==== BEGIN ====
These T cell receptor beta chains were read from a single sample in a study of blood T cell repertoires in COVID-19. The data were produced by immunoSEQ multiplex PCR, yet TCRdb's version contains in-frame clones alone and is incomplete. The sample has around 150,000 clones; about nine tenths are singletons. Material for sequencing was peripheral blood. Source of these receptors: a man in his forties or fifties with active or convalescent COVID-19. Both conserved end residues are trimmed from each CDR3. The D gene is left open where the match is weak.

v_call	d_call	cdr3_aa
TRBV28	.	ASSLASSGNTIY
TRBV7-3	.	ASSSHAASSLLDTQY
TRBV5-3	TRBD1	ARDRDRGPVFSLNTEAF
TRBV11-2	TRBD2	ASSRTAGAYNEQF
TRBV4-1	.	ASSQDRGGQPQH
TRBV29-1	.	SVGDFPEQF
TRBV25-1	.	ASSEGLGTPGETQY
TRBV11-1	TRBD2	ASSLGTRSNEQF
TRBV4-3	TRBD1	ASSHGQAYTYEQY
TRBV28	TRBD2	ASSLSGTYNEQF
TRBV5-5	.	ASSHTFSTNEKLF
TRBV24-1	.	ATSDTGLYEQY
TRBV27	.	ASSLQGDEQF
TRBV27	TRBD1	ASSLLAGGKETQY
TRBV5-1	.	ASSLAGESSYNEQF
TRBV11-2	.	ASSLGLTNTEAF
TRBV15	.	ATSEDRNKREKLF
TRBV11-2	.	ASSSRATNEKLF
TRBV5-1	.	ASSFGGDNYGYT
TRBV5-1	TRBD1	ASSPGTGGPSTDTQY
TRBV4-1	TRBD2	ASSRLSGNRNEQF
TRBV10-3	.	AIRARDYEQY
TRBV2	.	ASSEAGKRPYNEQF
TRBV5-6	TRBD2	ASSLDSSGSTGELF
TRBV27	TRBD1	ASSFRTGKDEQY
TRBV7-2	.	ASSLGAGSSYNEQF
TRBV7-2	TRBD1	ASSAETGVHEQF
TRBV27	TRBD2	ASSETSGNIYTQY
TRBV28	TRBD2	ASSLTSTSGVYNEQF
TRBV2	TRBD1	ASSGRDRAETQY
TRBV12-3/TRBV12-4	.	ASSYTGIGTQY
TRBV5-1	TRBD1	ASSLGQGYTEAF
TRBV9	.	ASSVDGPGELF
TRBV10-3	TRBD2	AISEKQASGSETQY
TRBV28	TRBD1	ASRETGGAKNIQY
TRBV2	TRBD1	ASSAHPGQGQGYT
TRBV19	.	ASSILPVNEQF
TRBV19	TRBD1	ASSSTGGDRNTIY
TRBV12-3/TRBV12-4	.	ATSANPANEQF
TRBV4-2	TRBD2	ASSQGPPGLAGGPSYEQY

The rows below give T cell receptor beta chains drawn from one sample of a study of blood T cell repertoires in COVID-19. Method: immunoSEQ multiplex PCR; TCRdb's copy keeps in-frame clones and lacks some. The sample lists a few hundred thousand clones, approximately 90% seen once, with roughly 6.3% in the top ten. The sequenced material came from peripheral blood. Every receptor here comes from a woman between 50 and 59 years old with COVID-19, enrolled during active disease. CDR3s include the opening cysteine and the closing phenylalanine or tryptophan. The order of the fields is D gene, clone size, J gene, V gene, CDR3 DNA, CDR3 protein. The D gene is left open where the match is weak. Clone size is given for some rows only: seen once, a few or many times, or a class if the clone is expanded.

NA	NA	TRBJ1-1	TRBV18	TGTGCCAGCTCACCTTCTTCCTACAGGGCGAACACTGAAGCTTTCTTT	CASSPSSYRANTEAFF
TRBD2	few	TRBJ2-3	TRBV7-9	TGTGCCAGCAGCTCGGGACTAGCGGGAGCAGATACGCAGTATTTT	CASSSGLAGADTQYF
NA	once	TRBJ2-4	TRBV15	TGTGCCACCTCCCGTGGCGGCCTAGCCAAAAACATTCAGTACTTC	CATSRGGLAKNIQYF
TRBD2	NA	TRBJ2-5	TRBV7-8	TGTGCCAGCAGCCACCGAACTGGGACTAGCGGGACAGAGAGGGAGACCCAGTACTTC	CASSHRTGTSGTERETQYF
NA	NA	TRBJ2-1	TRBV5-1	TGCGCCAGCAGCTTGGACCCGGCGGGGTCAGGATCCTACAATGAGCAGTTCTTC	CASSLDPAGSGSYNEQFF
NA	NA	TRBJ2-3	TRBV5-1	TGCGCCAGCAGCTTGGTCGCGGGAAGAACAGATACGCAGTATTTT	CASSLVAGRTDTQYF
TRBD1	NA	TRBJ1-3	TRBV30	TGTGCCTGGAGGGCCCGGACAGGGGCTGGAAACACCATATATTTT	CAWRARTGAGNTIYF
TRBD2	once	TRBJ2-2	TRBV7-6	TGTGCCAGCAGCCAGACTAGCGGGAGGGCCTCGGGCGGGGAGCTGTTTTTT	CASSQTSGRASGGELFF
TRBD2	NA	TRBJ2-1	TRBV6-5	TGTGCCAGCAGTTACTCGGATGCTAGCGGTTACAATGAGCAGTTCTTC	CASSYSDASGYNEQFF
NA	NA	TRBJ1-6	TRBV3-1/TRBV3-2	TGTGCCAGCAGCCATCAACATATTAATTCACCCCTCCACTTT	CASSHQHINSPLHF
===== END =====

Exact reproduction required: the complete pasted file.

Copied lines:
These T cell receptor beta chains were read from a single sample in a study of blood T cell repertoires in COVID-19. The data were produced by immunoSEQ multiplex PCR, yet TCRdb's version contains in-frame clones alone and is incomplete. The sample has around 150,000 clones; about nine tenths are singletons. Material for sequencing was peripheral blood. Source of these receptors: a man in his forties or fifties with active or convalescent COVID-19. Both conserved end residues are trimmed from each CDR3. The D gene is left open where the match is weak.

v_call	d_call	cdr3_aa
TRBV28	.	ASSLASSGNTIY
TRBV7-3	.	ASSSHAASSLLDTQY
TRBV5-3	TRBD1	ARDRDRGPVFSLNTEAF
TRBV11-2	TRBD2	ASSRTAGAYNEQF
TRBV4-1	.	ASSQDRGGQPQH
TRBV29-1	.	SVGDFPEQF
TRBV25-1	.	ASSEGLGTPGETQY
TRBV11-1	TRBD2	ASSLGTRSNEQF
TRBV4-3	TRBD1	ASSHGQAYTYEQY
TRBV28	TRBD2	ASSLSGTYNEQF
TRBV5-5	.	ASSHTFSTNEKLF
TRBV24-1	.	ATSDTGLYEQY
TRBV27	.	ASSLQGDEQF
TRBV27	TRBD1	ASSLLAGGKETQY
TRBV5-1	.	ASSLAGESSYNEQF
TRBV11-2	.	ASSLGLTNTEAF
TRBV15	.	ATSEDRNKREKLF
TRBV11-2	.	ASSSRATNEKLF
TRBV5-1	.	ASSFGGDNYGYT
TRBV5-1	TRBD1	ASSPGTGGPSTDTQY
TRBV4-1	TRBD2	ASSRLSGNRNEQF
TRBV10-3	.	AIRARDYEQY
TRBV2	.	ASSEAGKRPYNEQF
TRBV5-6	TRBD2	ASSLDSSGSTGELF
TRBV27	TRBD1	ASSFRTGKDEQY
TRBV7-2	.	ASSLGAGSSYNEQF
TRBV7-2	TRBD1	ASSAETGVHEQF
TRBV27	TRBD2	ASSETSGNIYTQY
TRBV28	TRBD2	ASSLTSTSGVYNEQF
TRBV2	TRBD1	ASSGRDRAETQY
TRBV12-3/TRBV12-4	.	ASSYTGIGTQY
TRBV5-1	TRBD1	ASSLGQGYTEAF
TRBV9	.	ASSVDGPGELF
TRBV10-3	TRBD2	AISEKQASGSETQY
TRBV28	TRBD1	ASRETGGAKNIQY
TRBV2	TRBD1	ASSAHPGQGQGYT
TRBV19	.	ASSILPVNEQF
TRBV19	TRBD1	ASSSTGGDRNTIY
TRBV12-3/TRBV12-4	.	ATSANPANEQF
TRBV4-2	TRBD2	ASSQGPPGLAGGPSYEQY

The rows below give T cell receptor beta chains drawn from one sample of a study of blood T cell repertoires in COVID-19. Method: immunoSEQ multiplex PCR; TCRdb's copy keeps in-frame clones and lacks some. The sample lists a few hundred thousand clones, approximately 90% seen once, with roughly 6.3% in the top ten. The sequenced material came from peripheral blood. Every receptor here comes from a woman between 50 and 59 years old with COVID-19, enrolled during active disease. CDR3s include the opening cysteine and the closing phenylalanine or tryptophan. The order of the fields is D gene, clone size, J gene, V gene, CDR3 DNA, CDR3 protein. The D gene is left open where the match is weak. Clone size is given for some rows only: seen once, a few or many times, or a class if the clone is expanded.

NA	NA	TRBJ1-1	TRBV18	TGTGCCAGCTCACCTTCTTCCTACAGGGCGAACACTGAAGCTTTCTTT	CASSPSSYRANTEAFF
TRBD2	few	TRBJ2-3	TRBV7-9	TGTGCCAGCAGCTCGGGACTAGCGGGAGCAGATACGCAGTATTTT	CASSSGLAGADTQYF
NA	once	TRBJ2-4	TRBV15	TGTGCCACCTCCCGTGGCGGCCTAGCCAAAAACATTCAGTACTTC	CATSRGGLAKNIQYF
TRBD2	NA	TRBJ2-5	TRBV7-8	TGTGCCAGCAGCCACCGAACTGGGACTAGCGGGACAGAGAGGGAGACCCAGTACTTC	CASSHRTGTSGTERETQYF
NA	NA	TRBJ2-1	TRBV5-1	TGCGCCAGCAGCTTGGACCCGGCGGGGTCAGGATCCTACAATGAGCAGTTCTTC	CASSLDPAGSGSYNEQFF
NA	NA	TRBJ2-3	TRBV5-1	TGCGCCAGCAGCTTGGTCGCGGGAAGAACAGATACGCAGTATTTT	CASSLVAGRTDTQYF
TRBD1	NA	TRBJ1-3	TRBV30	TGTGCCTGGAGGGCCCGGACAGGGGCTGGAAACACCATATATTTT	CAWRARTGAGNTIYF
TRBD2	once	TRBJ2-2	TRBV7-6	TGTGCCAGCAGCCAGACTAGCGGGAGGGCCTCGGGCGGGGAGCTGTTTTTT	CASSQTSGRASGGELFF
TRBD2	NA	TRBJ2-1	TRBV6-5	TGTGCCAGCAGTTACTCGGATGCTAGCGGTTACAATGAGCAGTTCTTC	CASSYSDASGYNEQFF
NA	NA	TRBJ1-6	TRBV3-1/TRBV3-2	TGTGCCAGCAGCCATCAACATATTAATTCACCCCTCCACTTT	CASSHQHINSPLHF